Additional studies are planned: Frass (insect poop) will be tested to see if the toxin passes through the mealworms or whether they are somehow able to convert it into something else. Buchanan’s team also has to further investigate whether the critters, when given the choice, will choose healthy plump wheat kernels over shrivelled, infected ones.
A study on the effect on chickens is also in the works. But since the toxin levels in the mealworms drops to 0.13 parts per million (even when the feed has nearly 100 times that level) and the mealworms offer crude protein (with the right amino acid profile) and fat, it shouldn’t be a problem.
Neither will production. Buchanan started with 500 mealworms (you can order them online), but now has tubs full of them.
“These guys are very easy to raise,” she said. “They like to eat wheat, and they eat it dry. All we have is these big plastic tubs with wheat kernels covered with paper towels that we spritz twice a week. And that’s all there is to it.”
Many vacated buildings in rural areas (especially if they’re near a seed cleaning plant that could supply infected grain and/or screenings) would be suitable for raising these “mini livestock.”
“I personally think the chickens would enjoy eating them live and, let’s face it, chickens and fish should be eating grubs anyhow because it’s part of their natural diet,” said Buchanan, although she acknowledged it’s more likely they’ll be processed into pellets.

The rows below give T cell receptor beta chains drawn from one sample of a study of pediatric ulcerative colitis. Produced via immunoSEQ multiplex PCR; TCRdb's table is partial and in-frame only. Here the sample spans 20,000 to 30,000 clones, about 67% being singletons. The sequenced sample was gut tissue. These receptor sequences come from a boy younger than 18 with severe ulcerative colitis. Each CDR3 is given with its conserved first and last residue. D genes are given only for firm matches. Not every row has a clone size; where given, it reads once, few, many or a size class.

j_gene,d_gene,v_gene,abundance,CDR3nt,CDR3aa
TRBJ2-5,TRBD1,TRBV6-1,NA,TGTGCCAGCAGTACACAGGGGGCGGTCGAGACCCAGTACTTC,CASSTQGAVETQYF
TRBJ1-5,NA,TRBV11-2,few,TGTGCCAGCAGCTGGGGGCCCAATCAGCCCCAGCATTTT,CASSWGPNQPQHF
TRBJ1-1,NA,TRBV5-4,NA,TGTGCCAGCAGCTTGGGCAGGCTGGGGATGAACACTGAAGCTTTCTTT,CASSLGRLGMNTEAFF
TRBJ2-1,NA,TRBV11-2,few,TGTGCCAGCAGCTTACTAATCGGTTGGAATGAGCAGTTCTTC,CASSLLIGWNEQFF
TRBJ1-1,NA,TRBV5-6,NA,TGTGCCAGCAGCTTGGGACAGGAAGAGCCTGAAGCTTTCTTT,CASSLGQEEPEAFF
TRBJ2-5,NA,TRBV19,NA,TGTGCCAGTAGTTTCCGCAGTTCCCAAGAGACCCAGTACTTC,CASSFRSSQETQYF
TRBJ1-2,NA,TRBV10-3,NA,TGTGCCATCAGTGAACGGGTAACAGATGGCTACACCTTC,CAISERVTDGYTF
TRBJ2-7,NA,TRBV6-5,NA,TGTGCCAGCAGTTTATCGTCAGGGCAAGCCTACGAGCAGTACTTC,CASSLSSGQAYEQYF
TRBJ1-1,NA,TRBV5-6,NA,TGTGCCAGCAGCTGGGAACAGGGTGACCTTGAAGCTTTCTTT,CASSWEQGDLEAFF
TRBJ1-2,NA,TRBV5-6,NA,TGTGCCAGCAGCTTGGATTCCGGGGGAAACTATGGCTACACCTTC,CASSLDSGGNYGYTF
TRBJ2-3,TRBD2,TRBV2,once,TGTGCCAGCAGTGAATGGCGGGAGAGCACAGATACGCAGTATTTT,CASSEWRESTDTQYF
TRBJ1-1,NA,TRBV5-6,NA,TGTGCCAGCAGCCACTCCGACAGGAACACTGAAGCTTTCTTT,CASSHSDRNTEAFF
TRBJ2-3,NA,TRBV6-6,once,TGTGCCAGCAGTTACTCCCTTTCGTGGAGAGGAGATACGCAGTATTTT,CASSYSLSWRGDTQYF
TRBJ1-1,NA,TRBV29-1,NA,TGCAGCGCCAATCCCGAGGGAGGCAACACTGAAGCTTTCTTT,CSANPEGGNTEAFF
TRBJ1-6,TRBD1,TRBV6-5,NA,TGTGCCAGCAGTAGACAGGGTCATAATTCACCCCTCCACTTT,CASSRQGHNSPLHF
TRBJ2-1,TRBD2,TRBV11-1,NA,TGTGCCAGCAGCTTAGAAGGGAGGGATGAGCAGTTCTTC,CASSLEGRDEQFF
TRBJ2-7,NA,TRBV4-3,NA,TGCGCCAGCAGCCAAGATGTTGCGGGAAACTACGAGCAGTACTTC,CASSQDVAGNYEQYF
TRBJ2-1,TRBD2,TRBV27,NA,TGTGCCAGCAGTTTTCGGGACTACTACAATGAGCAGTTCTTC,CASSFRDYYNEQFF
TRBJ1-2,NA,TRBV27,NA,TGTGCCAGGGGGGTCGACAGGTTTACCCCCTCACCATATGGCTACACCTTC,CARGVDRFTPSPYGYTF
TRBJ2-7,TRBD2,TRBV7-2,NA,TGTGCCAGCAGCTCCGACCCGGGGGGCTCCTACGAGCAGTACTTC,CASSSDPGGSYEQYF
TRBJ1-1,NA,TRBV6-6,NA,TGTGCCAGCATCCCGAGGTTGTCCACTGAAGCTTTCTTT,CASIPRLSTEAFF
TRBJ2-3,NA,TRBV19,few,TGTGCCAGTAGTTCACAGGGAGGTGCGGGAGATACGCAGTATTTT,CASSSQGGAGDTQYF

It all seems like an odd journey, sparked by a comment over coffee to a cattle geneticist. But it’s also a return to a long-held area of interest for the transplanted New Zealander, who came to U of S in 1995. She did her masters on a fungus that infects mosquito larvae, and has a paperweight in her office encasing a giant weta—a mouse-sized insect from her homeland that sports huge mandibles and nasty looking spikes on its back legs.
“They’re herbivores but when they fall out of a tree on somebody, you should hear the screaming,” she said with a laugh. “I love insects, they’re great.”
If mealworms live up to their promise, Prairie wheat growers will be saying the same thing.